The Olympics park course looks “really crazy,” Zeuner said. “It’s really big and there’s lots of stuff you can try.” She hopes to bring her signature backside 360 and kickflip indy to her runs.

Many of the women’s park skaters, including Japan’s Sakura Yosozumi and Misugo Okamoto, as well as Great Britain’s Sky Brown, have landed a 540 in their runs, including at the final Olympics qualifying event at Dew Tour in Des Moines, Iowa, in May. (Brown became the first female skateboarder to land a frontside 540 at X Games 2019.)

However, Zeuner doesn’t think the 540 is going to be necessary for the female park skaters to podium at the Olympics. “It’s cool seeing girls doing it, but you can definitely air bigger, skate really fast and flow and have a really good run,” she said.

After the Olympics—a goal that has consumed Zeuner’s life since the qualifying period opened in January 2019 and with a year’s delay thrown in—she’s thinking about attending school for fashion design. One of her goals is to start a brand of reworked clothing (she currently likes to modify clothing and resell it on Depop) for all different body types, combining skatewear and high fashion.

“Even if it’s not with my name on it, I want to design stuff so girls or guys can wear what’s popular and what’s cool or so people who skate feel confident wearing their sponsors,” Zeuner said. “I like high-fashion stuff; even though when I go to skate events I’m just wearing a Red Bull hat and a Vans crop top, I like collecting vintage clothes and want to rework stuff like that.”

The Fashion Institute of Technology (FIT) in New York was always the dream, but now, Zeuner isn’t so sure. “Skateboarding is really cool in New york and I have a lot of friends there,” Zeuner said. “But now a lot of my friends are going out of state for college, and it’s kind of freaking me out.”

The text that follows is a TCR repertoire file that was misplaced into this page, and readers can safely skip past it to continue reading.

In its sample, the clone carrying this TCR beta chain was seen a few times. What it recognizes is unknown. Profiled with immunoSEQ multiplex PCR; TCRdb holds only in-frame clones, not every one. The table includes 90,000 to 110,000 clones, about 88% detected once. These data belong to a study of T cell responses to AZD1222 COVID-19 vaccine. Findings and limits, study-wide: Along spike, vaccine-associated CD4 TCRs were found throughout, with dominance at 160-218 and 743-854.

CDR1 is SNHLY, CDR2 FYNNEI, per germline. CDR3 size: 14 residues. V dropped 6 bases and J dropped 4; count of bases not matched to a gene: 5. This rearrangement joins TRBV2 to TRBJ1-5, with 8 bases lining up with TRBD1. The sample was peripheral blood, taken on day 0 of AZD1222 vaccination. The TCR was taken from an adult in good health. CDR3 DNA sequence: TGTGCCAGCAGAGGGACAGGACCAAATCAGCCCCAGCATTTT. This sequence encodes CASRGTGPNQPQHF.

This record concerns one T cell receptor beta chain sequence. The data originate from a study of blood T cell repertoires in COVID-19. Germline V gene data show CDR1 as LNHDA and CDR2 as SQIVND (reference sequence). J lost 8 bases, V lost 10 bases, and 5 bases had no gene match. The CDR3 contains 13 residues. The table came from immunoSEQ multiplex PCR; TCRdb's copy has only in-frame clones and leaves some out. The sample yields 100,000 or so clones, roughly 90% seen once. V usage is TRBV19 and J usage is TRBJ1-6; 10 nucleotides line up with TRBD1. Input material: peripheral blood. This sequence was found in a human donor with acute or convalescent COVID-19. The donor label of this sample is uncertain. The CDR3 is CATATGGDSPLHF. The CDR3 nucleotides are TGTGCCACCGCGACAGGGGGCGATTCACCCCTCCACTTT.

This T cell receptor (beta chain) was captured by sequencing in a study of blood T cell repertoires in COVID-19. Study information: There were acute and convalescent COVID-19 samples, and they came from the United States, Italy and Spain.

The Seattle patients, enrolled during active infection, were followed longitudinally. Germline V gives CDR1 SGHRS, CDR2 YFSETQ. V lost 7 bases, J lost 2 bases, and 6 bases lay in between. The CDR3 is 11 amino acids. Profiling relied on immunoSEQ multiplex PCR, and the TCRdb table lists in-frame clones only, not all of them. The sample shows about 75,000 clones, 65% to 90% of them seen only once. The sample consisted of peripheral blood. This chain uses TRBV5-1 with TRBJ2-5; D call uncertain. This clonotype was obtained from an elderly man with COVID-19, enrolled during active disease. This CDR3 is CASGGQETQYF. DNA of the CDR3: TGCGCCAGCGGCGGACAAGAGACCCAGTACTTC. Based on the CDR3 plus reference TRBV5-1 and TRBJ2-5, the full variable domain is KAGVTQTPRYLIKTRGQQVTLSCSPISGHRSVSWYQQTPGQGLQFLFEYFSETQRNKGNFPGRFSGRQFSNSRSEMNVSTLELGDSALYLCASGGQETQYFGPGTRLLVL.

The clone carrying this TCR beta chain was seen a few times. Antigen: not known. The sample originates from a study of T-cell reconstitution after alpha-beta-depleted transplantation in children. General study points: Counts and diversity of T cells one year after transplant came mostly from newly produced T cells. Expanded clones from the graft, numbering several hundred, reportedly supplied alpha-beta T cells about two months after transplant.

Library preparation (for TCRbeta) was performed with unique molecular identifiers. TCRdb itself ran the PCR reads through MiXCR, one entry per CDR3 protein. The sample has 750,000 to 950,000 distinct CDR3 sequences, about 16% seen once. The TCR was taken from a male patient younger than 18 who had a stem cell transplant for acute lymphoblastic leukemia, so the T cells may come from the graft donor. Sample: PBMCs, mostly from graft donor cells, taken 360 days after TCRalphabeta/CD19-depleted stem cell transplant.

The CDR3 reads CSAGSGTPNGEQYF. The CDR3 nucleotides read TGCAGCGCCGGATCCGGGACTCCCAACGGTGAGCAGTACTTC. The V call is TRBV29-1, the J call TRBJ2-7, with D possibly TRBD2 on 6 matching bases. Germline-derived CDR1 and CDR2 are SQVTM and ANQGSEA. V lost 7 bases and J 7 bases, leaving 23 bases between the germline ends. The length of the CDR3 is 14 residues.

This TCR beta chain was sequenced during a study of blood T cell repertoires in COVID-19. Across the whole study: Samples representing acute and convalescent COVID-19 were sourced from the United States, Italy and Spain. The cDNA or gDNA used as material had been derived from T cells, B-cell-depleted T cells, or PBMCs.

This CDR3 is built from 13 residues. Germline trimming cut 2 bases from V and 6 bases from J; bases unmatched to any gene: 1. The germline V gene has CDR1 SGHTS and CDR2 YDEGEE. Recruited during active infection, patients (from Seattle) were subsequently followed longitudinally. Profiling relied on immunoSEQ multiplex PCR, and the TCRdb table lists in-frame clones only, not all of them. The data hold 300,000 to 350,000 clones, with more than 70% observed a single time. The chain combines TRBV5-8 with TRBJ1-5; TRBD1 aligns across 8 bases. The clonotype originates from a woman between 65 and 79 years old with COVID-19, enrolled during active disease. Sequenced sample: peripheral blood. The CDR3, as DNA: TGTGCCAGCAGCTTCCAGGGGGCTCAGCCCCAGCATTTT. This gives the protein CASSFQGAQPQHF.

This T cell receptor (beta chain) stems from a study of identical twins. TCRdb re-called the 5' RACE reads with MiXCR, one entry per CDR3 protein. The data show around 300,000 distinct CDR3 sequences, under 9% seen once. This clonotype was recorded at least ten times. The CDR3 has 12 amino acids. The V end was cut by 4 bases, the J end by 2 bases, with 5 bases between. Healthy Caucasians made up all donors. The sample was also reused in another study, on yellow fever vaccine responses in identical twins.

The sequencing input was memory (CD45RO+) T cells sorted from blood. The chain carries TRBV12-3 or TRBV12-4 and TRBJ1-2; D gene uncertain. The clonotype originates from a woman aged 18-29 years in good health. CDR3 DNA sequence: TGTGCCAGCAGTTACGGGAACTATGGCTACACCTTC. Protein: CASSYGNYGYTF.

Life in Southern California and her skate hub of Encinitas is, after all, pretty great. Her best friend growing up, Bryce Wettstein, lives across town and will be joining her on the journey to Tokyo as one of the three women on the U.S. women’s park skateboarding team. (Jordyn Barratt from Hawaii, who now lives in Oceanside, California, is the third.)

Even though Zeuner hasn’t been able to attend a traditional high school given her career—she does a combination of homeschooling and online classes—her parents and friends have worked hard to give her a “normal” teenage life.

“I’ve been able to maintain and balance having a good teen life and skateboarding,” Zeuner said. Her mom, Bridget, hosted a prom for Brighton and her friends and boyfriend at their house. When Brighton was going to be in China over one of her birthdays, her mom threw her a party a few days before she left. And after the Olympics, the 17-year-old will finally be getting her driver’s license.

“I do love to be with friends and feeling like a regular teen because it keeps me grounded,” Zeuner said. “Some people train differently or differ on how they view going to the Olympics and contests in general. I like to keep it lighthearted. That’s when I perform the best.”

“After the Olympics there’s a lot of stuff that I want to do besides skateboarding,” Zeuner said. “This is a great box to check and being part of the first ever Olympic skateboard team, it’s a great opportunity.” She wants to get more into the more lifestyle side of skateboarding and making videos, skate parts. Her brother, Jack, is a musician, and she wants to explore her passion for music.

“I want to try new stuff,” Zeuner said, “but I’ll always do contest skating because I did it growing up for fun.”

The Olympics have also created more parity than ever between male and female skateboarders’ opportunities for and earnings from sponsorships and endorsements, and that kind of sponsor support means that skateboarders, especially women, aren’t as reliant on contests winnings and bonuses as they once were.

In January, sponsor Red Bull debuted Zeuner’s first video part, Magic Frog. Such opportunities were once reserved almost fully for male skateboarders, but women have a bright future in filming and other projects outside the contest scene.

“Women’s skateboarding has come a long way,” Zeuner said. “All skateboarders really can support themselves doing whatever they want.”